June 2, 2017

Private: Reforming Modern Education in Mississippi by Reviving an Old Constitution

LaJuana Davis, Mississippi

by LaJuana Davis, Professor of Law, Samford University Cumberland School of Law

Four mothers of Mississippi schoolchildren filed a federal civil rights lawsuit last week charging the state has failed to provide for public education under the requirements of an 1870 law that set conditions of the state’s readmission to the Union following the Civil War. The suit’s plaintiffs, represented by the Southern Poverty Law Center (SPLC), have asked the court to void amendments to the state’s education article enacted after Reconstruction and restore education rights guaranteed under the 1868 constitution. Specifically, the suit claims that the state violated the Congressional Act of 1870 that conditioned Mississippi’s readmission to the Union on the state agreeing to never deprive its citizens of “school rights and privileges” secured by the 1868 state constitution. However, the complaint alleges, subsequent amendments to those school guarantees have resulted in a minimalist education clause that simply allows the legislature discretion to provide for whatever public school education that the legislature sees fit.

The suit’s lead defendant, Mississippi Gov. Phil Bryant, responded in a statement that the suit was simply a fundraising attempt by SPLC “on the backs of Mississippi taxpayers.” While Gov. Bryant may be irritated by the second challenge to Mississippi’s education scheme brought by SPLC in a year, Mississippi has had far fewer education adequacy lawsuits than most states, largely due to the minimal standard of education that its state constitution requires.

Because Mississippi’s education clause requires no particular standard of education to be provided, the plaintiffs claim that some schoolchildren are learning in overcrowded classes   taught by inexperienced teachers and that those children have access to fewer educational resources and opportunities than students in other school districts. Most of the inequalities are being shouldered by majority-Black school districts, which may be affecting their students’ academic achievement.

At the center of the lawsuit is the state’s duty to provide public education in the Mississippi Constitution of 1868. As part of readmitting former Confederate states after the Civil War, Congress passed readmission acts, requiring those states to draft new constitutions guaranteeing newly-freed slaves the right to vote, and in Mississippi’s case, the right to education. Mississippi’s Reconstruction government complied by expanding the state’s education duties. Section 201 of the 1868 constitution required the state legislature to provide a public education for children between the ages of five and twenty-one and to instruct children in mathematics, languages, and the democratic process. Upon approval of the new state constitution, Mississippi was readmitted to representation in Congress. Still, even the 1868 constitution’s progressive language did not always result in equitable funding for White and Black schoolchildren, as funds given to local school boards were inequitably distributed and were difficult for federal authorities to monitor. But the education provision was hopeful for the state’s future.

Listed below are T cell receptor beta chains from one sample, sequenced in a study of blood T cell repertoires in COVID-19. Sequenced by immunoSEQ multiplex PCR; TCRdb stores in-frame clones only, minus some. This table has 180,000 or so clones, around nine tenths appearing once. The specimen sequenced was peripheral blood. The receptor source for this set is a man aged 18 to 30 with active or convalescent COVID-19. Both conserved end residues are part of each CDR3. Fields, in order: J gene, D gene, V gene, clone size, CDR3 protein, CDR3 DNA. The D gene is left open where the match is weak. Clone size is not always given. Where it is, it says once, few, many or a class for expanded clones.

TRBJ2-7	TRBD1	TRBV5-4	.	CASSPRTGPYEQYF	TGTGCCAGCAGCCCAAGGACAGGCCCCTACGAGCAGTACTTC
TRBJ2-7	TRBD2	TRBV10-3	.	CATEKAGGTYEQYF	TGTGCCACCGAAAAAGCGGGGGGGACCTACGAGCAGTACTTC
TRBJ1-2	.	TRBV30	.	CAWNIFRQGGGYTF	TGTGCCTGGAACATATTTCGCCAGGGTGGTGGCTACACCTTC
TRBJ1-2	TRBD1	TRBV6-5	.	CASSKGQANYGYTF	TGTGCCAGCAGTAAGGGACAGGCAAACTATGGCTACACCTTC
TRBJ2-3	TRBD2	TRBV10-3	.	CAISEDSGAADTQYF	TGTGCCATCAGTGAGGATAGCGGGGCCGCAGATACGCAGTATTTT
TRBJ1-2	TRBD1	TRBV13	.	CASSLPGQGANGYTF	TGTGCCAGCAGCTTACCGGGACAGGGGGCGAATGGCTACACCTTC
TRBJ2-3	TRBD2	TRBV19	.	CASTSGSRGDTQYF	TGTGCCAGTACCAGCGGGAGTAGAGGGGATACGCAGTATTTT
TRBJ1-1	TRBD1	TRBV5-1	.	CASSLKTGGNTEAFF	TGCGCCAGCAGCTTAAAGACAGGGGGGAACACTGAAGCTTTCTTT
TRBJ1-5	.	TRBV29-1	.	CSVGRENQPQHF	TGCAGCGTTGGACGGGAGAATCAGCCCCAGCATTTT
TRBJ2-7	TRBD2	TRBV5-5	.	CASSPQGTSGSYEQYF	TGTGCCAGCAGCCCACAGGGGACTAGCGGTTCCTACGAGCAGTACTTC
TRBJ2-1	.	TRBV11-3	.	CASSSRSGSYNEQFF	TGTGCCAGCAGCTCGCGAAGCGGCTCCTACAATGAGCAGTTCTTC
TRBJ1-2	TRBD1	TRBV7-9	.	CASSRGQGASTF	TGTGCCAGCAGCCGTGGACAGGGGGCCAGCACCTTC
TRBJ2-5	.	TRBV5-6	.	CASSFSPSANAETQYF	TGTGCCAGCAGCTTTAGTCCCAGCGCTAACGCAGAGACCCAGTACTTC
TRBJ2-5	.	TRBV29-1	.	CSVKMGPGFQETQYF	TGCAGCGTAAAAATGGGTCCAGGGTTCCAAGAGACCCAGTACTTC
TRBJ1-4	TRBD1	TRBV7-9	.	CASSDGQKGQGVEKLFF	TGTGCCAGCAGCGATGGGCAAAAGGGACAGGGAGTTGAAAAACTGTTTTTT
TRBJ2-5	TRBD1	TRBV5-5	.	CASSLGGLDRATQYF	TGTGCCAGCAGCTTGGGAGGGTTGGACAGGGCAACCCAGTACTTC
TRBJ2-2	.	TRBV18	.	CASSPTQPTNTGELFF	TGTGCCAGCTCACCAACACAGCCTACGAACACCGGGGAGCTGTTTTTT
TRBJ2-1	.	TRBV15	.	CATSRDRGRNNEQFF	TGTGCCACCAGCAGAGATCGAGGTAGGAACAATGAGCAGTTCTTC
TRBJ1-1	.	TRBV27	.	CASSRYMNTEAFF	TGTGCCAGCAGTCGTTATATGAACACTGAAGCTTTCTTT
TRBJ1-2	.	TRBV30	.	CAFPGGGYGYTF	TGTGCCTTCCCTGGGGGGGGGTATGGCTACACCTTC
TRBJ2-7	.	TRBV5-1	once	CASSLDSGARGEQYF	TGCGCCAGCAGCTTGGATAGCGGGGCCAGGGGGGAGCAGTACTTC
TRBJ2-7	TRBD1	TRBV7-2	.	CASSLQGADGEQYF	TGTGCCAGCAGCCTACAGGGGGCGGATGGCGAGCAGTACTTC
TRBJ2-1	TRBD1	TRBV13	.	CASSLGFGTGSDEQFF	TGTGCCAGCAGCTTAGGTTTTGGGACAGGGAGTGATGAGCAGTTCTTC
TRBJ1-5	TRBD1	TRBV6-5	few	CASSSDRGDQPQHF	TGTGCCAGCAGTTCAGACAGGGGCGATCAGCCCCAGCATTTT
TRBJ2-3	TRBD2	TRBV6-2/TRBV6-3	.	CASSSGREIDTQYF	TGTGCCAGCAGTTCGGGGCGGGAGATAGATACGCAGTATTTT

Shortly after being freed from federal oversight in the post-Reconstruction era, however, Mississippi’s legislature amended the state constitution in 1898. Mississippi legislators were forthright in the primary purpose for the new constitution: to disenfranchise African-Americans and limit Black political participation and economic opportunities through a combination of poll taxes, literacy requirements and criminal laws. The resulting 1890 constitution deleted the 1868 constitution’s preamble identifying education as vital for “the stability of a republican form of government [which] depends mainly upon the intelligence and virtue of the people” and added explicit language mandating segregated schools. The 1890 constitution, with subsequent amendments, governs Mississippi today.

Other plaintiffs have unsuccessfully argued that amendments to Mississippi’s education clause violated the terms of the state’s readmission. In a 1995 case, A-1 By D-2 v. Molpus, two Mississippi students challenged the 1890 constitution, arguing that the state’s education system deprived African-American students of an adequate education and required one of the plaintiffs to wait until age six to enroll in public school instead of age five as the 1868 constitution provided. The suit was found barred by the Eleventh Amendment, which prohibits a state citizen from suing his or her own state in federal court. The federal court also rejected the civil rights claims because the plaintiffs had been in the school system longer than Mississippi’s three-year statute of limitations and should have been aware of the claimed educational disadvantages in the 1890 constitution before the end of the limitations period. Although Williams v. Bryant could be resolved similarly, obtaining relief may be less important than another educational goal – bringing attention to structural inequalities in the education system and reforming the state constitution’s language to allow challenges to that system.